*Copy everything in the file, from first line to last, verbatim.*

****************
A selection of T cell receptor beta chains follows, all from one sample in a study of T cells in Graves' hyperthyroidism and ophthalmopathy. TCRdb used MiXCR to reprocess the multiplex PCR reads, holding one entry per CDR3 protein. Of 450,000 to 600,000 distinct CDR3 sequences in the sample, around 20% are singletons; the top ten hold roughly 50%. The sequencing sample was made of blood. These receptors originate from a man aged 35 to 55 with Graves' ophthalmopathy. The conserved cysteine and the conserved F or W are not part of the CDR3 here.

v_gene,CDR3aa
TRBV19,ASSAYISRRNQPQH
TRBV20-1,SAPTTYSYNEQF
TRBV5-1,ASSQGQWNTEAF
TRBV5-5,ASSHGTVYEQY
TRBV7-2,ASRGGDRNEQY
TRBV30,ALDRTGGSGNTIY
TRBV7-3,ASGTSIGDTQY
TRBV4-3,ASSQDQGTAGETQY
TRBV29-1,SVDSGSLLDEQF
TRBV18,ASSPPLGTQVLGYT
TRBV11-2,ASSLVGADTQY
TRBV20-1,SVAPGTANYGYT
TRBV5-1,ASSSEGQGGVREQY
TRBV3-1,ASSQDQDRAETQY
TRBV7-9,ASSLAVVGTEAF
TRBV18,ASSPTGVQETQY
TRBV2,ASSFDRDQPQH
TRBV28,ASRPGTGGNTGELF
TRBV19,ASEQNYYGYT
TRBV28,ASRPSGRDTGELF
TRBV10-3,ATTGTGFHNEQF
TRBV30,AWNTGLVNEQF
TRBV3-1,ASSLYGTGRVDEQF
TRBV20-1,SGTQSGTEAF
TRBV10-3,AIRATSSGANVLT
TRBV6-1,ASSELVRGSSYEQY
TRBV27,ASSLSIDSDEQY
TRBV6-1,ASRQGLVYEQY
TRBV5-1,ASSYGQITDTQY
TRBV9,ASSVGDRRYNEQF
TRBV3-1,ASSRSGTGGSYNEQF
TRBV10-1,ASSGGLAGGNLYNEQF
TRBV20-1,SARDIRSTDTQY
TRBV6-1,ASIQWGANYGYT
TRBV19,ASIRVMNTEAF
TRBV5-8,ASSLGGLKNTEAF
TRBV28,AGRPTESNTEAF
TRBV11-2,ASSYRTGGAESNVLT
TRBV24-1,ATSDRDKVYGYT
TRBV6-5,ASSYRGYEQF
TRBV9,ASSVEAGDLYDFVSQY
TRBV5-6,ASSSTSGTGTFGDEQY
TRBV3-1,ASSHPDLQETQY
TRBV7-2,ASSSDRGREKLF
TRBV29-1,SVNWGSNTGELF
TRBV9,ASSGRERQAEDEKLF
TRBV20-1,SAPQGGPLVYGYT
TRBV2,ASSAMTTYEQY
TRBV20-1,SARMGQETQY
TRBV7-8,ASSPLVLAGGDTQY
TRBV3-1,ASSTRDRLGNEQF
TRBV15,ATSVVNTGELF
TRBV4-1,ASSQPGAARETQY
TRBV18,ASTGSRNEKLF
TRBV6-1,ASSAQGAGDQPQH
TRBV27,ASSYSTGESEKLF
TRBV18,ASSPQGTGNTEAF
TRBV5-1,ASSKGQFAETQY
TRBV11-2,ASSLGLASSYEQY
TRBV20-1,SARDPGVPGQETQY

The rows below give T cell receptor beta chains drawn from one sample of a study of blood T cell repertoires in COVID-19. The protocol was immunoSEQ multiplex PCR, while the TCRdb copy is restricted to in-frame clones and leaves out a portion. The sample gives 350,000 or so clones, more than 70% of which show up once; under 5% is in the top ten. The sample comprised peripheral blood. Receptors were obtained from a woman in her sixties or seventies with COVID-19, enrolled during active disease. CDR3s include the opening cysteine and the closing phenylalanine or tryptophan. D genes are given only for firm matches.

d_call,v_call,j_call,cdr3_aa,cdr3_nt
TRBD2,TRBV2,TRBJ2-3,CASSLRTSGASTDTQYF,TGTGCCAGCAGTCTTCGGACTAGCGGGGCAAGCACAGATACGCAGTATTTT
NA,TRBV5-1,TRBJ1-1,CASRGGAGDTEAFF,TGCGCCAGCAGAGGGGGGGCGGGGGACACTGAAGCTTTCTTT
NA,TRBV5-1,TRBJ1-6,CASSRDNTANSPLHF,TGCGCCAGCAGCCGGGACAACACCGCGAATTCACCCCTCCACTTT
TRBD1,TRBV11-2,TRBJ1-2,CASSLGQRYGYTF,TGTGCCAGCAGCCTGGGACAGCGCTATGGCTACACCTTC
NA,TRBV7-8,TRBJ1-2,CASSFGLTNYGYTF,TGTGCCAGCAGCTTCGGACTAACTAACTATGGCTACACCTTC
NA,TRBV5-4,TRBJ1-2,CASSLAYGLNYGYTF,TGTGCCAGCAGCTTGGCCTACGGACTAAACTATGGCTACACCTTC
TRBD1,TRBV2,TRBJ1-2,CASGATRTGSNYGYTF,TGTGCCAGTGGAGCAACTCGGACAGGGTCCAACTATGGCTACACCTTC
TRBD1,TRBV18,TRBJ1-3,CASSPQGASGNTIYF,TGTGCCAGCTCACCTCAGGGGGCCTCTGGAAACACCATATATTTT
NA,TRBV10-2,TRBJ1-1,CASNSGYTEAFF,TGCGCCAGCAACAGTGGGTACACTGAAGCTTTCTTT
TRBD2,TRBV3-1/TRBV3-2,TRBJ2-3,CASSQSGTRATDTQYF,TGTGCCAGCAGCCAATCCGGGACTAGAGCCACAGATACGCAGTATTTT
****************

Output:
A selection of T cell receptor beta chains follows, all from one sample in a study of T cells in Graves' hyperthyroidism and ophthalmopathy. TCRdb used MiXCR to reprocess the multiplex PCR reads, holding one entry per CDR3 protein. Of 450,000 to 600,000 distinct CDR3 sequences in the sample, around 20% are singletons; the top ten hold roughly 50%. The sequencing sample was made of blood. These receptors originate from a man aged 35 to 55 with Graves' ophthalmopathy. The conserved cysteine and the conserved F or W are not part of the CDR3 here.

v_gene,CDR3aa
TRBV19,ASSAYISRRNQPQH
TRBV20-1,SAPTTYSYNEQF
TRBV5-1,ASSQGQWNTEAF
TRBV5-5,ASSHGTVYEQY
TRBV7-2,ASRGGDRNEQY
TRBV30,ALDRTGGSGNTIY
TRBV7-3,ASGTSIGDTQY
TRBV4-3,ASSQDQGTAGETQY
TRBV29-1,SVDSGSLLDEQF
TRBV18,ASSPPLGTQVLGYT
TRBV11-2,ASSLVGADTQY
TRBV20-1,SVAPGTANYGYT
TRBV5-1,ASSSEGQGGVREQY
TRBV3-1,ASSQDQDRAETQY
TRBV7-9,ASSLAVVGTEAF
TRBV18,ASSPTGVQETQY
TRBV2,ASSFDRDQPQH
TRBV28,ASRPGTGGNTGELF
TRBV19,ASEQNYYGYT
TRBV28,ASRPSGRDTGELF
TRBV10-3,ATTGTGFHNEQF
TRBV30,AWNTGLVNEQF
TRBV3-1,ASSLYGTGRVDEQF
TRBV20-1,SGTQSGTEAF
TRBV10-3,AIRATSSGANVLT
TRBV6-1,ASSELVRGSSYEQY
TRBV27,ASSLSIDSDEQY
TRBV6-1,ASRQGLVYEQY
TRBV5-1,ASSYGQITDTQY
TRBV9,ASSVGDRRYNEQF
TRBV3-1,ASSRSGTGGSYNEQF
TRBV10-1,ASSGGLAGGNLYNEQF
TRBV20-1,SARDIRSTDTQY
TRBV6-1,ASIQWGANYGYT
TRBV19,ASIRVMNTEAF
TRBV5-8,ASSLGGLKNTEAF
TRBV28,AGRPTESNTEAF
TRBV11-2,ASSYRTGGAESNVLT
TRBV24-1,ATSDRDKVYGYT
TRBV6-5,ASSYRGYEQF
TRBV9,ASSVEAGDLYDFVSQY
TRBV5-6,ASSSTSGTGTFGDEQY
TRBV3-1,ASSHPDLQETQY
TRBV7-2,ASSSDRGREKLF
TRBV29-1,SVNWGSNTGELF
TRBV9,ASSGRERQAEDEKLF
TRBV20-1,SAPQGGPLVYGYT
TRBV2,ASSAMTTYEQY
TRBV20-1,SARMGQETQY
TRBV7-8,ASSPLVLAGGDTQY
TRBV3-1,ASSTRDRLGNEQF
TRBV15,ATSVVNTGELF
TRBV4-1,ASSQPGAARETQY
TRBV18,ASTGSRNEKLF
TRBV6-1,ASSAQGAGDQPQH
TRBV27,ASSYSTGESEKLF
TRBV18,ASSPQGTGNTEAF
TRBV5-1,ASSKGQFAETQY
TRBV11-2,ASSLGLASSYEQY
TRBV20-1,SARDPGVPGQETQY

The rows below give T cell receptor beta chains drawn from one sample of a study of blood T cell repertoires in COVID-19. The protocol was immunoSEQ multiplex PCR, while the TCRdb copy is restricted to in-frame clones and leaves out a portion. The sample gives 350,000 or so clones, more than 70% of which show up once; under 5% is in the top ten. The sample comprised peripheral blood. Receptors were obtained from a woman in her sixties or seventies with COVID-19, enrolled during active disease. CDR3s include the opening cysteine and the closing phenylalanine or tryptophan. D genes are given only for firm matches.

d_call,v_call,j_call,cdr3_aa,cdr3_nt
TRBD2,TRBV2,TRBJ2-3,CASSLRTSGASTDTQYF,TGTGCCAGCAGTCTTCGGACTAGCGGGGCAAGCACAGATACGCAGTATTTT
NA,TRBV5-1,TRBJ1-1,CASRGGAGDTEAFF,TGCGCCAGCAGAGGGGGGGCGGGGGACACTGAAGCTTTCTTT
NA,TRBV5-1,TRBJ1-6,CASSRDNTANSPLHF,TGCGCCAGCAGCCGGGACAACACCGCGAATTCACCCCTCCACTTT
TRBD1,TRBV11-2,TRBJ1-2,CASSLGQRYGYTF,TGTGCCAGCAGCCTGGGACAGCGCTATGGCTACACCTTC
NA,TRBV7-8,TRBJ1-2,CASSFGLTNYGYTF,TGTGCCAGCAGCTTCGGACTAACTAACTATGGCTACACCTTC
NA,TRBV5-4,TRBJ1-2,CASSLAYGLNYGYTF,TGTGCCAGCAGCTTGGCCTACGGACTAAACTATGGCTACACCTTC
TRBD1,TRBV2,TRBJ1-2,CASGATRTGSNYGYTF,TGTGCCAGTGGAGCAACTCGGACAGGGTCCAACTATGGCTACACCTTC
TRBD1,TRBV18,TRBJ1-3,CASSPQGASGNTIYF,TGTGCCAGCTCACCTCAGGGGGCCTCTGGAAACACCATATATTTT
NA,TRBV10-2,TRBJ1-1,CASNSGYTEAFF,TGCGCCAGCAACAGTGGGTACACTGAAGCTTTCTTT
TRBD2,TRBV3-1/TRBV3-2,TRBJ2-3,CASSQSGTRATDTQYF,TGTGCCAGCAGCCAATCCGGGACTAGAGCCACAGATACGCAGTATTTT